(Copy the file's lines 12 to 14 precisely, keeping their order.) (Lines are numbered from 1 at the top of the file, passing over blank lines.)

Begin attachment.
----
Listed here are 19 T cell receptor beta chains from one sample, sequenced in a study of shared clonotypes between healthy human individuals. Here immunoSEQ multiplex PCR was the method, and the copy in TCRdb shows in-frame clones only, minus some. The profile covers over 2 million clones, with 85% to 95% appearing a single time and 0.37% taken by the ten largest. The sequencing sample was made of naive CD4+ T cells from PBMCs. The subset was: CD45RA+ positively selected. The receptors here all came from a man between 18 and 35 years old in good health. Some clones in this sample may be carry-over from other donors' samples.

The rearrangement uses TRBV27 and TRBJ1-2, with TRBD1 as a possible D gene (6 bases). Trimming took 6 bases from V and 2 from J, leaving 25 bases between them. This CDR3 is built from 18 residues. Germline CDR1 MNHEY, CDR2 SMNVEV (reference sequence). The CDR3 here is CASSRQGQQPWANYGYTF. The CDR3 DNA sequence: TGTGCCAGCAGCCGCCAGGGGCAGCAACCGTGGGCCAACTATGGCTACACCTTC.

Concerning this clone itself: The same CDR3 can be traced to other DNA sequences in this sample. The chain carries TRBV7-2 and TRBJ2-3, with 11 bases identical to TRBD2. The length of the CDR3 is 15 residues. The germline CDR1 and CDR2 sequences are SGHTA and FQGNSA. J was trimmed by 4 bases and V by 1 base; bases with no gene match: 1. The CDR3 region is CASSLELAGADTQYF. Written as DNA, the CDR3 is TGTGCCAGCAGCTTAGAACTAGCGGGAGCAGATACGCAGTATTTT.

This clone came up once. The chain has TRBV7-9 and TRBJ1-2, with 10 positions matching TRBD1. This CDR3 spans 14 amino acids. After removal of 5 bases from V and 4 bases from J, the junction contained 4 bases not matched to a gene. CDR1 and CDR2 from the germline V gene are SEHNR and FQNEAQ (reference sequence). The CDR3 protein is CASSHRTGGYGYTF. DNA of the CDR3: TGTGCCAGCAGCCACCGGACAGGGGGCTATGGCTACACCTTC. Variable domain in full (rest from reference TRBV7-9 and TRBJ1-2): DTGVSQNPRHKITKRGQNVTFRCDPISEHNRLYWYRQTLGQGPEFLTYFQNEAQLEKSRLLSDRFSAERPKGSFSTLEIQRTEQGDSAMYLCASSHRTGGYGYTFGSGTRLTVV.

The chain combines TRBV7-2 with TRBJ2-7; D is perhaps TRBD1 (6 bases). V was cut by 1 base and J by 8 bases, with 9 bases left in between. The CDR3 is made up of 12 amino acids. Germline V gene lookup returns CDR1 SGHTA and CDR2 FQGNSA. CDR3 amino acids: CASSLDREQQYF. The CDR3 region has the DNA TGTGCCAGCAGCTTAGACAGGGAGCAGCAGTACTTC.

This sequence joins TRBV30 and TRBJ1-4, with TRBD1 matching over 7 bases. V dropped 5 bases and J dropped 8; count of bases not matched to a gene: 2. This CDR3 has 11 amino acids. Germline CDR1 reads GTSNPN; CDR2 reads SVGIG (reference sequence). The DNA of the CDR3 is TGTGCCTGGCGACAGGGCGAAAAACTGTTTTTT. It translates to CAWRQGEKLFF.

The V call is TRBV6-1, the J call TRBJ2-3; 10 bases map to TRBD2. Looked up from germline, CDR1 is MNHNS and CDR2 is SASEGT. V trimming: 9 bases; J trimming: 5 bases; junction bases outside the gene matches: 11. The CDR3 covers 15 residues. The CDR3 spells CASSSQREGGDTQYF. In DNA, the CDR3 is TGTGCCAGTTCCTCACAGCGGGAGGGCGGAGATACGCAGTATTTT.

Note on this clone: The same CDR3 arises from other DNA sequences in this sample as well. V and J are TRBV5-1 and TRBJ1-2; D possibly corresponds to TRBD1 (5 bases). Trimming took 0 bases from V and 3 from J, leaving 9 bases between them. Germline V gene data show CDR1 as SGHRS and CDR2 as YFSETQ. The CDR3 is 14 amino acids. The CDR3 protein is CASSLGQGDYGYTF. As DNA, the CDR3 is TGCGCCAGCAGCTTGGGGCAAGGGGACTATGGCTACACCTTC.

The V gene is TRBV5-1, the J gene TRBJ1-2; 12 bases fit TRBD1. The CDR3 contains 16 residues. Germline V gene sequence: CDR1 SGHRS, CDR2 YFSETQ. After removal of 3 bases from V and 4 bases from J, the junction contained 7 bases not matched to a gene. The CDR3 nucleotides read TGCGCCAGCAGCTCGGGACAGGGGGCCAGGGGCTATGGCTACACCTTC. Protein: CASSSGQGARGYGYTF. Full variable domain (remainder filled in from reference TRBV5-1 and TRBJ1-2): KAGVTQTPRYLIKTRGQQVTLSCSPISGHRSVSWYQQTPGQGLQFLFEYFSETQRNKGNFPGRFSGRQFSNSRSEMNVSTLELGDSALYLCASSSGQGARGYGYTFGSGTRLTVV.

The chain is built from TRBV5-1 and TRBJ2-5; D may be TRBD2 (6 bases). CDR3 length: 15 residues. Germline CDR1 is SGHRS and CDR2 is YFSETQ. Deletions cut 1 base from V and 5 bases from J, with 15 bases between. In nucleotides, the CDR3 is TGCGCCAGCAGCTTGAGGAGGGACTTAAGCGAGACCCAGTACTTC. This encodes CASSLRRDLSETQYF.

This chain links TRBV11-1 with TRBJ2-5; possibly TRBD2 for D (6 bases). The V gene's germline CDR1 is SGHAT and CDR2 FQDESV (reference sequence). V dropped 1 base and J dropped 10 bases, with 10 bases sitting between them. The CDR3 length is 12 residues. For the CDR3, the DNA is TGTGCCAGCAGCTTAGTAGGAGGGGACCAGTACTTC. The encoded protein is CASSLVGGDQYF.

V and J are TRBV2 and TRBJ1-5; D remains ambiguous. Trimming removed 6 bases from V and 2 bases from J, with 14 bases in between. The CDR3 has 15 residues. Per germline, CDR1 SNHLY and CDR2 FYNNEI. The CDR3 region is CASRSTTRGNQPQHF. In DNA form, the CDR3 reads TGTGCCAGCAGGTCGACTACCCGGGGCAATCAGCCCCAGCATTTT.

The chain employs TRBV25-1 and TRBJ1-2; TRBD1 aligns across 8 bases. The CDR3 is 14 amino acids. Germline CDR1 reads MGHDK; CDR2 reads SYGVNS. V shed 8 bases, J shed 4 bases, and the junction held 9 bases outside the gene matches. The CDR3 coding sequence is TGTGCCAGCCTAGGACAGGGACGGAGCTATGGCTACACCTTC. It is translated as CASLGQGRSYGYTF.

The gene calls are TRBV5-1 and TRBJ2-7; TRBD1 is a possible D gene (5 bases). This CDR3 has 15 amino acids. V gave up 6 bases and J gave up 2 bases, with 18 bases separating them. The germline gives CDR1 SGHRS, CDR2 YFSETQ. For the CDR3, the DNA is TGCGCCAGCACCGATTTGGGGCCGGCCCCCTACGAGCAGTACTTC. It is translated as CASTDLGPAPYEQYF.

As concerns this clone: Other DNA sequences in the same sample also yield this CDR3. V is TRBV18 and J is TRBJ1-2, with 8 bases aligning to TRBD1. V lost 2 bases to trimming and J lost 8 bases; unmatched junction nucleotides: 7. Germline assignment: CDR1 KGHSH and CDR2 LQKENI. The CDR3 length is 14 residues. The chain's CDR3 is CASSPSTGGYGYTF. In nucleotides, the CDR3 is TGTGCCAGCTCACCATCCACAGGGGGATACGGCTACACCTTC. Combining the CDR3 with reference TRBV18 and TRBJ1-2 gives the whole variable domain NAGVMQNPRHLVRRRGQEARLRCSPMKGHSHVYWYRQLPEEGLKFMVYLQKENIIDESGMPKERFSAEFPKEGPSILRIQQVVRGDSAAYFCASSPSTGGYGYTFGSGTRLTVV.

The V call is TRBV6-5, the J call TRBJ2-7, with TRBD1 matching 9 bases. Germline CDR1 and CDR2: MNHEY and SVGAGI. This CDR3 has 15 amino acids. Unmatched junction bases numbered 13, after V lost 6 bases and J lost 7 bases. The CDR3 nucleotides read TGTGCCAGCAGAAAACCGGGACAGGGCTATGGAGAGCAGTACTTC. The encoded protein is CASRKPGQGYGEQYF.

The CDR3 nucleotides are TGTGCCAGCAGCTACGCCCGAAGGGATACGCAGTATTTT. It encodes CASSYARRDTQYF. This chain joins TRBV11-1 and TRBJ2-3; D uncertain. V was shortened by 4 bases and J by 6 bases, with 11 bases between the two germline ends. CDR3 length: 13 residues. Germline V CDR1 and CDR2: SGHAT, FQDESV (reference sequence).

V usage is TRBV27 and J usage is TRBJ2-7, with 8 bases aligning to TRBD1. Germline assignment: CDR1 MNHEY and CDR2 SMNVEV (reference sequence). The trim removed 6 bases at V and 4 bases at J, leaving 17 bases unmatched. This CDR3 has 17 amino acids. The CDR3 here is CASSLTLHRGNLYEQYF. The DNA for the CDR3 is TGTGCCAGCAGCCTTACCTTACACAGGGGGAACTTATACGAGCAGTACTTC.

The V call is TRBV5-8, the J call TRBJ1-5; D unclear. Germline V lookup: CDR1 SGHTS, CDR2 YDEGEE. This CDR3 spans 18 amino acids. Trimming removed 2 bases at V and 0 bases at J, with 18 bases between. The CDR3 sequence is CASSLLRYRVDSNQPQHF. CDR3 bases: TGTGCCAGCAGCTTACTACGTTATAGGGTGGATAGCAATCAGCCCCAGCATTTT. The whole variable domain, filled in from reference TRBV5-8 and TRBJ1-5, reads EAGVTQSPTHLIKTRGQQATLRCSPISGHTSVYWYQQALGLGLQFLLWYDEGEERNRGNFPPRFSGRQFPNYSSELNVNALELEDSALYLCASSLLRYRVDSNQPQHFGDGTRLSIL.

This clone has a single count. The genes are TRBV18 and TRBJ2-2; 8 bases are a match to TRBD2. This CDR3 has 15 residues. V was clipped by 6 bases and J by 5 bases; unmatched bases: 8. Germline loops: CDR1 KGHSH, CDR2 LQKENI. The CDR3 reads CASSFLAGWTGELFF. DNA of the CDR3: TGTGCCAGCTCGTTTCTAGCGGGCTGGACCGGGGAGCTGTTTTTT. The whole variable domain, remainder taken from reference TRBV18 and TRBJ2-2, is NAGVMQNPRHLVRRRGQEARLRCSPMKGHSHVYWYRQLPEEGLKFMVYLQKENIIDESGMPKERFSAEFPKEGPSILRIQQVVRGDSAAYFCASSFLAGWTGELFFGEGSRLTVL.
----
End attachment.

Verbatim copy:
V and J are TRBV2 and TRBJ1-5; D remains ambiguous. Trimming removed 6 bases from V and 2 bases from J, with 14 bases in between. The CDR3 has 15 residues. Per germline, CDR1 SNHLY and CDR2 FYNNEI. The CDR3 region is CASRSTTRGNQPQHF. In DNA form, the CDR3 reads TGTGCCAGCAGGTCGACTACCCGGGGCAATCAGCCCCAGCATTTT.

The chain employs TRBV25-1 and TRBJ1-2; TRBD1 aligns across 8 bases. The CDR3 is 14 amino acids. Germline CDR1 reads MGHDK; CDR2 reads SYGVNS. V shed 8 bases, J shed 4 bases, and the junction held 9 bases outside the gene matches. The CDR3 coding sequence is TGTGCCAGCCTAGGACAGGGACGGAGCTATGGCTACACCTTC. It is translated as CASLGQGRSYGYTF.

The gene calls are TRBV5-1 and TRBJ2-7; TRBD1 is a possible D gene (5 bases). This CDR3 has 15 amino acids. V gave up 6 bases and J gave up 2 bases, with 18 bases separating them. The germline gives CDR1 SGHRS, CDR2 YFSETQ. For the CDR3, the DNA is TGCGCCAGCACCGATTTGGGGCCGGCCCCCTACGAGCAGTACTTC. It is translated as CASTDLGPAPYEQYF.